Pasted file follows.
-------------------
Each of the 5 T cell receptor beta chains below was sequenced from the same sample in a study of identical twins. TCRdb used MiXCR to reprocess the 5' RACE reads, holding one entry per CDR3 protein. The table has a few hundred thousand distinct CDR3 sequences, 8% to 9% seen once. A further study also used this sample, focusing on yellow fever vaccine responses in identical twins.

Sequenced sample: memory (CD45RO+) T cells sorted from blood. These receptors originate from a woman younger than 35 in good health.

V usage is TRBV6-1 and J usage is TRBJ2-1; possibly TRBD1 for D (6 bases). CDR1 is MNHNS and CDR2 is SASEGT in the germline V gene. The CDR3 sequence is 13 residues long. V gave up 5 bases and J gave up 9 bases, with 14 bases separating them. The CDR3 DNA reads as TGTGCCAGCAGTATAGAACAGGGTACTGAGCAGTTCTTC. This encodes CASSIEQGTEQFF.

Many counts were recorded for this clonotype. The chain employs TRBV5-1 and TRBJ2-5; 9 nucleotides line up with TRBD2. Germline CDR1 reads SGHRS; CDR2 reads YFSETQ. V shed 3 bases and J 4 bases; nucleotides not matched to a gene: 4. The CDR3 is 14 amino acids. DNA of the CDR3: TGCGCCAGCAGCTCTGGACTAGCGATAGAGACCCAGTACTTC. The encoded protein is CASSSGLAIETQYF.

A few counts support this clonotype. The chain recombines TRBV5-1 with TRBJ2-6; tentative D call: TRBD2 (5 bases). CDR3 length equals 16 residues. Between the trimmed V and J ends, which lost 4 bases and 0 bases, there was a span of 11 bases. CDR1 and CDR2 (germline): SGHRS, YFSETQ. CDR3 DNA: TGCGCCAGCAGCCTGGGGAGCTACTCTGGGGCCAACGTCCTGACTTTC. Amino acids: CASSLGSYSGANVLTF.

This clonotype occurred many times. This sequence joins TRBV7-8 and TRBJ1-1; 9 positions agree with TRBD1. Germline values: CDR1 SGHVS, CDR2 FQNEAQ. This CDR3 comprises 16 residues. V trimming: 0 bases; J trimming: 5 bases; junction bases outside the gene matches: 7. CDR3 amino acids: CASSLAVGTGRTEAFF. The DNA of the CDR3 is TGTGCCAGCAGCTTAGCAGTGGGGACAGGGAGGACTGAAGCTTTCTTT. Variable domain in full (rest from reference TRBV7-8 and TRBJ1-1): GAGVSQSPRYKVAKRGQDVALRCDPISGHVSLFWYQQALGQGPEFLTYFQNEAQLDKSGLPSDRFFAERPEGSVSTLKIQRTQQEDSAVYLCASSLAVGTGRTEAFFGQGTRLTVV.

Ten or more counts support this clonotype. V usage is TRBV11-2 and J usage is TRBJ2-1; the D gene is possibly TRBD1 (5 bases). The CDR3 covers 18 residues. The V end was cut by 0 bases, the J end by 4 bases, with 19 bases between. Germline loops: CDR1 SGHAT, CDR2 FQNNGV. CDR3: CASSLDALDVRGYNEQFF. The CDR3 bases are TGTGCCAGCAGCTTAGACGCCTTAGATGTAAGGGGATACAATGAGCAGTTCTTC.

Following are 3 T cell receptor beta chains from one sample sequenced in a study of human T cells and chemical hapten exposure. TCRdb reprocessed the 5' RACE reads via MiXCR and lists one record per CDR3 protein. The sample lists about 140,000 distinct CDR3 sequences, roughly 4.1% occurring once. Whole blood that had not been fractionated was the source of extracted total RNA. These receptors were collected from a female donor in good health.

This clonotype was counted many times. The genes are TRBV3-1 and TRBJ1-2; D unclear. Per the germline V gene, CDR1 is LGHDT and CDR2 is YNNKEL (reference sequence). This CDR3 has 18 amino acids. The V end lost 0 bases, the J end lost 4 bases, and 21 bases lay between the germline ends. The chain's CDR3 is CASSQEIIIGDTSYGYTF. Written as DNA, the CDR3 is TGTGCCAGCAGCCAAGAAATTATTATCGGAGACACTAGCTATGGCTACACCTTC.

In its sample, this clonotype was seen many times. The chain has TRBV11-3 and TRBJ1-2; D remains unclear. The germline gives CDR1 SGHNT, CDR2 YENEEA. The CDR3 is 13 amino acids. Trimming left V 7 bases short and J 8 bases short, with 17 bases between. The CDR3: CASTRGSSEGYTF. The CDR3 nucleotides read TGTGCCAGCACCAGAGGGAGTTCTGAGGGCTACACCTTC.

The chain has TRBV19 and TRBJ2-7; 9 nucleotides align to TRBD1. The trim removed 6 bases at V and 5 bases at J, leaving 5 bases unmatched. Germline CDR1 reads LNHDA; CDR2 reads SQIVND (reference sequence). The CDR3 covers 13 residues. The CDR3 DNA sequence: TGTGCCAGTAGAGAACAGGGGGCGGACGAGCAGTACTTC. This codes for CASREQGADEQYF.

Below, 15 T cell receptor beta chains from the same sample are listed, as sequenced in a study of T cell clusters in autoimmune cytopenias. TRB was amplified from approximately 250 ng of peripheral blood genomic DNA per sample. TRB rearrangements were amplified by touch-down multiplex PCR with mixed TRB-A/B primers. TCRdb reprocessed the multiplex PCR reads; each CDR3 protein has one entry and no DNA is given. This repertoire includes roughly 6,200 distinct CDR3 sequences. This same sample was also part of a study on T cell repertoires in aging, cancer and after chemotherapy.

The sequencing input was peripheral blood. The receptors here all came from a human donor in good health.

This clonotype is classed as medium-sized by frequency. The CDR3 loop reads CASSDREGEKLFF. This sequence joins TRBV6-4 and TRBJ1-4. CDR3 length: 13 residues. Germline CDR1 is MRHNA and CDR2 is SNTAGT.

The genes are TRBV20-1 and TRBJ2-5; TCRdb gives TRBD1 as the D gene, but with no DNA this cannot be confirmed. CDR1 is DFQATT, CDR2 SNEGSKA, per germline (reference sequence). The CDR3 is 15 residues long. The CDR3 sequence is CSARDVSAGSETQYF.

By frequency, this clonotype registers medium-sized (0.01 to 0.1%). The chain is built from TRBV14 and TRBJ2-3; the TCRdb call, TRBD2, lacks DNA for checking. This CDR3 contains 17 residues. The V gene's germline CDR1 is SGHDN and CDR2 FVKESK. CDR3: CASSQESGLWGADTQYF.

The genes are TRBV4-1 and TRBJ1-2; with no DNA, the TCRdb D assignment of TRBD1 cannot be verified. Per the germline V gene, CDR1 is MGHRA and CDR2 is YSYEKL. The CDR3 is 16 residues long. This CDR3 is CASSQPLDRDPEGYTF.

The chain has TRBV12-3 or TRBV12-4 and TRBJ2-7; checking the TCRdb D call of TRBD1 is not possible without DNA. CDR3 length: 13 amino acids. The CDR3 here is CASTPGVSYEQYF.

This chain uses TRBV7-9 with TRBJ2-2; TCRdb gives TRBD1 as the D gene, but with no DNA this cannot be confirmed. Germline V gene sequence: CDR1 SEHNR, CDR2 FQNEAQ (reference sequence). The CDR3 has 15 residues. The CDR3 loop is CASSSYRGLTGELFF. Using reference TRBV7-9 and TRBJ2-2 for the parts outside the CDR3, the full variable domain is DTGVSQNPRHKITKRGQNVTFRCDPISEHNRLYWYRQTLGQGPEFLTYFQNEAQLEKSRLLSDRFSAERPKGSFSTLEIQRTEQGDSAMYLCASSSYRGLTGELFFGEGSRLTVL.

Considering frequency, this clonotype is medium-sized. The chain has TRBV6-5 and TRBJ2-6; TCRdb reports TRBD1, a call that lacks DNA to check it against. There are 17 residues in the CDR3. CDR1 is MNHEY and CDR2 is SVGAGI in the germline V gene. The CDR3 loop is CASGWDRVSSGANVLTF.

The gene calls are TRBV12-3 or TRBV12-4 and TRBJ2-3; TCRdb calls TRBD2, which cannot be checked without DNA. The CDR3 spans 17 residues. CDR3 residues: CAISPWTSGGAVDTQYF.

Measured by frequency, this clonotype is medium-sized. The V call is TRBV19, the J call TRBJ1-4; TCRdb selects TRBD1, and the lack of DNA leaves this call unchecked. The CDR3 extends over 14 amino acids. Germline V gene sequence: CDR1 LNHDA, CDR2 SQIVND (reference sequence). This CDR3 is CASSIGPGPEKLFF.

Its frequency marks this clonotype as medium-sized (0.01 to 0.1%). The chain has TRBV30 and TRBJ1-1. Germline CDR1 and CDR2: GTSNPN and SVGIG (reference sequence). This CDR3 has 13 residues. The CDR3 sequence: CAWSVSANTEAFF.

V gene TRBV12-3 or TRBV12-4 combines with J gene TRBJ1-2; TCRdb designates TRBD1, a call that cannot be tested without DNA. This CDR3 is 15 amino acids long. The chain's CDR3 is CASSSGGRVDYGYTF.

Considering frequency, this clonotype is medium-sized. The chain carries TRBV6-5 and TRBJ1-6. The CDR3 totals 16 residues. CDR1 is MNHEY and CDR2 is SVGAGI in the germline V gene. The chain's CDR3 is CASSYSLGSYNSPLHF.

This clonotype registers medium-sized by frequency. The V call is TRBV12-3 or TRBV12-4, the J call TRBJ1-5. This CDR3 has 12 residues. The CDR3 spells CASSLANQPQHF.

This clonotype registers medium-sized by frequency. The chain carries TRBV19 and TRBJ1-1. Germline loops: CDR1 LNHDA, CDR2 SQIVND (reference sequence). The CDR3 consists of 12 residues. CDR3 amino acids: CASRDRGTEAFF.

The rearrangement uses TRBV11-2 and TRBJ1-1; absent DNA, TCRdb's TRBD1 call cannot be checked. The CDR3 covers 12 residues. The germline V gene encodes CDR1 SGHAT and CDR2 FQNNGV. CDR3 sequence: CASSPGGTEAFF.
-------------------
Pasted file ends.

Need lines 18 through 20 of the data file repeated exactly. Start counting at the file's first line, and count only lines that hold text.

The chain has TRBV12-3 or TRBV12-4 and TRBJ2-7; checking the TCRdb D call of TRBD1 is not possible without DNA. CDR3 length: 13 amino acids. The CDR3 here is CASTPGVSYEQYF.

This chain uses TRBV7-9 with TRBJ2-2; TCRdb gives TRBD1 as the D gene, but with no DNA this cannot be confirmed. Germline V gene sequence: CDR1 SEHNR, CDR2 FQNEAQ (reference sequence). The CDR3 has 15 residues. The CDR3 loop is CASSSYRGLTGELFF. Using reference TRBV7-9 and TRBJ2-2 for the parts outside the CDR3, the full variable domain is DTGVSQNPRHKITKRGQNVTFRCDPISEHNRLYWYRQTLGQGPEFLTYFQNEAQLEKSRLLSDRFSAERPKGSFSTLEIQRTEQGDSAMYLCASSSYRGLTGELFFGEGSRLTVL.

Considering frequency, this clonotype is medium-sized. The chain has TRBV6-5 and TRBJ2-6; TCRdb reports TRBD1, a call that lacks DNA to check it against. There are 17 residues in the CDR3. CDR1 is MNHEY and CDR2 is SVGAGI in the germline V gene. The CDR3 loop is CASGWDRVSSGANVLTF.